In answer to your qeustion:

Would I create a class for building, level, room and item with the following structure

-Yes, it seems those would be your Models

building can have 1 or many level objects held in an array level can have 1 or many room objects held in an array room can have 1 or many item objects held in an array

-That sounds right, the Building then would be your Entity, because each building is unique and has a distinct existance, as opposed to an "item" or "room" which have a clearly defined value, but no distict existance other than it's uniqueness to who owns it.

and mappers for each class with higher level mappers using the child mappers to populate the arrays (either on request of the top level object or lazy load on request)

-This is where you're going to want expand a bit. Basically, you're going to want to create repositories / factories which will be able to fetch and load your "entities" with data. This might be what you are referring to as "Mappers", but when I hear mappers I think of "Active Record's". which are objects which save and load themselves and pretty much are 1-1 with the database. With that concept, breaking out the core "properties" per intent can become messy (it probably works for some).

Here are some good resources which should aid in your development.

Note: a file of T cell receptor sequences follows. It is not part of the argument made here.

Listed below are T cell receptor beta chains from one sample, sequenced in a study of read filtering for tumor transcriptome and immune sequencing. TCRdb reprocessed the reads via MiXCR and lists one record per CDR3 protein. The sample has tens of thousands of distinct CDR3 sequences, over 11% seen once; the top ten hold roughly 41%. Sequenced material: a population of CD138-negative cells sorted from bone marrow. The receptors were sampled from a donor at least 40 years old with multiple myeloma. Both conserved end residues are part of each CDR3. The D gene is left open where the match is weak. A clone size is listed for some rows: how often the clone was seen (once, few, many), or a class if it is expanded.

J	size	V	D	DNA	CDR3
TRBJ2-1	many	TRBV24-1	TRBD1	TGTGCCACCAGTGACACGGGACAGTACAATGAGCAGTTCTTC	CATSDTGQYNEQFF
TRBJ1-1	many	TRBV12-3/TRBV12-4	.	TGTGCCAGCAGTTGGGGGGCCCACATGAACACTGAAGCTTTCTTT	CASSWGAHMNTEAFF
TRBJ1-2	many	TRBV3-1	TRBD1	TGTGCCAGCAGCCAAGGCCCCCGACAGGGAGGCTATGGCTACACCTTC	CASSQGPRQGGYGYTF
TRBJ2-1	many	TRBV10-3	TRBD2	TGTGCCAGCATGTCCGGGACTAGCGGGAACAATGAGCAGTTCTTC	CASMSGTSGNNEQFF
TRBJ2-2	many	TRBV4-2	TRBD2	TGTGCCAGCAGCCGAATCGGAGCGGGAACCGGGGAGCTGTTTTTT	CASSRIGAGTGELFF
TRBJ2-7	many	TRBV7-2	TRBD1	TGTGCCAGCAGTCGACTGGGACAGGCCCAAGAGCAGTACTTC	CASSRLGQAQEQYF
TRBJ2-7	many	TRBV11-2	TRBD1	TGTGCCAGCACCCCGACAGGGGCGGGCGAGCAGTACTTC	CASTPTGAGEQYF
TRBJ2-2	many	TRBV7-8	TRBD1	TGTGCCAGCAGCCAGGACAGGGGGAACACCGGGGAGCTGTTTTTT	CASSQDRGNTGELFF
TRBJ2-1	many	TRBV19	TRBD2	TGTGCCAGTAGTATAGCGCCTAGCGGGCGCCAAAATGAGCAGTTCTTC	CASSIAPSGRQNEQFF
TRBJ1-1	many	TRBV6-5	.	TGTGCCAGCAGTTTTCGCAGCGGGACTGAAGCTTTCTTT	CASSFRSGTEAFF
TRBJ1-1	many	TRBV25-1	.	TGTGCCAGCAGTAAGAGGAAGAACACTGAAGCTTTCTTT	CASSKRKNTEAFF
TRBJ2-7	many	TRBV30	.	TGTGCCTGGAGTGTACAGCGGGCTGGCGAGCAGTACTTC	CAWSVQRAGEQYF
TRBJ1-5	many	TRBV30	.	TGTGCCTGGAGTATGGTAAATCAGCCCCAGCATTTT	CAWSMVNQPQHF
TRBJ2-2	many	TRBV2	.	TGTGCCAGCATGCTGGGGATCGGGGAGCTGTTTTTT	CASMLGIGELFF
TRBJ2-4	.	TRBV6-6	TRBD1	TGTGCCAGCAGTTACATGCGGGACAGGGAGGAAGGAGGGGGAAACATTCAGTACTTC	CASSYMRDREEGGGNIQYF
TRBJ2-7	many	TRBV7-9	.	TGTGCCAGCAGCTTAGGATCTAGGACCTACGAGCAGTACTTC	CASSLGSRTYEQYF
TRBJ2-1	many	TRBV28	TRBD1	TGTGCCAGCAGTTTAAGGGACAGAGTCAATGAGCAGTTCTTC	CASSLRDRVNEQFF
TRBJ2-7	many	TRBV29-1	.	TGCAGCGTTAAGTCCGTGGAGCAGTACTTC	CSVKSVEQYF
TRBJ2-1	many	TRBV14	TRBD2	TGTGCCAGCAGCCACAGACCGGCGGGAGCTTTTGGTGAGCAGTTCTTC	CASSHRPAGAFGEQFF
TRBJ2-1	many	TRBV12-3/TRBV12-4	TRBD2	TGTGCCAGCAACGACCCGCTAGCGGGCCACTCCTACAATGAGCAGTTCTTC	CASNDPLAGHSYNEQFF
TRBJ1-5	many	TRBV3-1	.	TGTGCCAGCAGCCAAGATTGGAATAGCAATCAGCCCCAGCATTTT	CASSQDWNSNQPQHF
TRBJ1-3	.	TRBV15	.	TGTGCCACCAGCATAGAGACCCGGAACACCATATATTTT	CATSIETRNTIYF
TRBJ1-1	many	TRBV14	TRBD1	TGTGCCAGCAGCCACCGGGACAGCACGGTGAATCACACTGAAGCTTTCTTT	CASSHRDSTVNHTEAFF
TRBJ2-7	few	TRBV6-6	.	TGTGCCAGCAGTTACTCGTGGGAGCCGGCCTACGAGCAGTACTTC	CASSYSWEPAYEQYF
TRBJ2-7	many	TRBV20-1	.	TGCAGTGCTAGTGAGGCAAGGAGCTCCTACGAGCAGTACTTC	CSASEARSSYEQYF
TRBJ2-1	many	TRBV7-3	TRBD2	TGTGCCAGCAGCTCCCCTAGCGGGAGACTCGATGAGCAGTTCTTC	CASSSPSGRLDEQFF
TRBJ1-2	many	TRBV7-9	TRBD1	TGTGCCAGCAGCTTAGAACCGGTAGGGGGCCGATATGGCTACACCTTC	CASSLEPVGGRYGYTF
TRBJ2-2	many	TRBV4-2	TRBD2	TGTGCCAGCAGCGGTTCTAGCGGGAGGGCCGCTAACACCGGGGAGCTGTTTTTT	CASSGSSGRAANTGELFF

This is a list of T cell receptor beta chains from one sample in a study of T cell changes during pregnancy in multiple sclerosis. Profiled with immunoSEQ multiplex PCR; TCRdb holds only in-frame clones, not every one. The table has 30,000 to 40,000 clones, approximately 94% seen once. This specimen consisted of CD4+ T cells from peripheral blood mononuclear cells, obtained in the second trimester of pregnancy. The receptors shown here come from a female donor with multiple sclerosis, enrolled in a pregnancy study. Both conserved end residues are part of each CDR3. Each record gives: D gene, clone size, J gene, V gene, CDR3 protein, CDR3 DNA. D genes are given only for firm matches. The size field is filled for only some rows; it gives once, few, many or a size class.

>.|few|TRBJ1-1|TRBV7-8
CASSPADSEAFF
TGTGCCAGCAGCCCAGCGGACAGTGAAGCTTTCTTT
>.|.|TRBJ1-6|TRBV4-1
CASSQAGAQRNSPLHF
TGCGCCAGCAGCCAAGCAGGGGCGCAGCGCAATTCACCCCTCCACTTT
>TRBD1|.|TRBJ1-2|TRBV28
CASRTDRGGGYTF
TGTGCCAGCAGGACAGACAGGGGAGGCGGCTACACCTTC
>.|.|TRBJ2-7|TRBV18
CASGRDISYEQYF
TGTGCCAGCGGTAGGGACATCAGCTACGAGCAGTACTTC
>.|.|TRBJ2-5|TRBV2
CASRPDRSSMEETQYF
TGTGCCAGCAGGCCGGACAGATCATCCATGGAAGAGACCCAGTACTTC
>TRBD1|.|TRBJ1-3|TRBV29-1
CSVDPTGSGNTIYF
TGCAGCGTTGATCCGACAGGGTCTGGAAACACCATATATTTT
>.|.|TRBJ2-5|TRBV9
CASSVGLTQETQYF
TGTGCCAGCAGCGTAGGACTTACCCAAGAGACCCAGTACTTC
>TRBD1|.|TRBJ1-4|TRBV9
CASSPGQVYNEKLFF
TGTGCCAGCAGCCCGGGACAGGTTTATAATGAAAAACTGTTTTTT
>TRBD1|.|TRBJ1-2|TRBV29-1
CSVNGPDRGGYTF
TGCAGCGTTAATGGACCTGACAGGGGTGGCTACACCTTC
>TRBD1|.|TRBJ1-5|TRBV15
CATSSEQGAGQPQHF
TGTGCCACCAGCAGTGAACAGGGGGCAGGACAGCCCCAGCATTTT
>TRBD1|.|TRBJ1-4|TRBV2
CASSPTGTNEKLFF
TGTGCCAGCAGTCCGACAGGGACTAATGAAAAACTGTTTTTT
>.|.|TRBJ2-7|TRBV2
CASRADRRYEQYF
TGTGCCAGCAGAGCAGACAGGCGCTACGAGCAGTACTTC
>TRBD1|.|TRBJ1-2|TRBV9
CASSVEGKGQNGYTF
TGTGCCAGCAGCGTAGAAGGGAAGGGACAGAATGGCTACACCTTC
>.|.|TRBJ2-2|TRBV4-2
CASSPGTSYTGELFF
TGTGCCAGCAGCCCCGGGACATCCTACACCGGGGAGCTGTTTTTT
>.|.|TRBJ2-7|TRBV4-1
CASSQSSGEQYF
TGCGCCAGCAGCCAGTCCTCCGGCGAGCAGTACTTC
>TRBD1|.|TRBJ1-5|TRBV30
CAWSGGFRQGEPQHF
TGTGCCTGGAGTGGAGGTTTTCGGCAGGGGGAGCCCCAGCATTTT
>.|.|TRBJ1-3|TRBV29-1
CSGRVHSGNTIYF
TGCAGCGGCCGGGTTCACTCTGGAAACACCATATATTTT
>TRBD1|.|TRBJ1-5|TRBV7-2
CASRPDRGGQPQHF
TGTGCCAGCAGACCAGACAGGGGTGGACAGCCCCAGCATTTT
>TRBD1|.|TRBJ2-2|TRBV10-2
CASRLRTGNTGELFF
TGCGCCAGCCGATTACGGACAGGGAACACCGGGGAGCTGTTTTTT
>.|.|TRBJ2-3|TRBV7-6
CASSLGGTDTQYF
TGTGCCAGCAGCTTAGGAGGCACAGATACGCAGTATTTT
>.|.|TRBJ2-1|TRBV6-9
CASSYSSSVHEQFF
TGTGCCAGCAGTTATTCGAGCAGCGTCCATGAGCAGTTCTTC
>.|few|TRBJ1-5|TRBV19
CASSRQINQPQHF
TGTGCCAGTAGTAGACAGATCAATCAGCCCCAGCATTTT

Check out Domain Driven Design Concepts, there are a few Moguls out there which you'll come across very quickly which will offer you detailed insight into the theories at hand. Here are some links to get you started:

this is a pretty brief explanation: http://mattpeters.net/2009/03/24/domain-driven-design-part-1-introduction-and-entities/

this one has the cool domain name and turns out to be a great resource: http://domaindrivendesign.org/

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This looks interesting, I will certainly have a good look at the links above and do some more research. I think I am beginning to understand that the issue is more 'Should I enable a building object to house a floor object? etc.' Is this really needed? Will I need to get a whole building at once? <br />If I dont need to should I still enable a Building to house a Floor object or should I just ask a Repository for a certain floor in a certain building and not the building as a whole. Arrgh –  Calum Bulmer Sep 12 '12 at 8:52
    
i would say in order to answer those questions, you'd have to take a look at concrete requirements. You're right in questioning this generic example, however, when you have real world requirements, like all buildings have floors, or all buildings of a certain type have certain floors, etc.. in which case you may need some kind of congifuration manager type service, which creates buildings.. and that's where it starts getting interesting.. really, you have to start stepping forward with open ears, dont get hung up understanding vagueness, build what you need with DDD concepts in mind.. –  hanzolo Sep 12 '12 at 9:37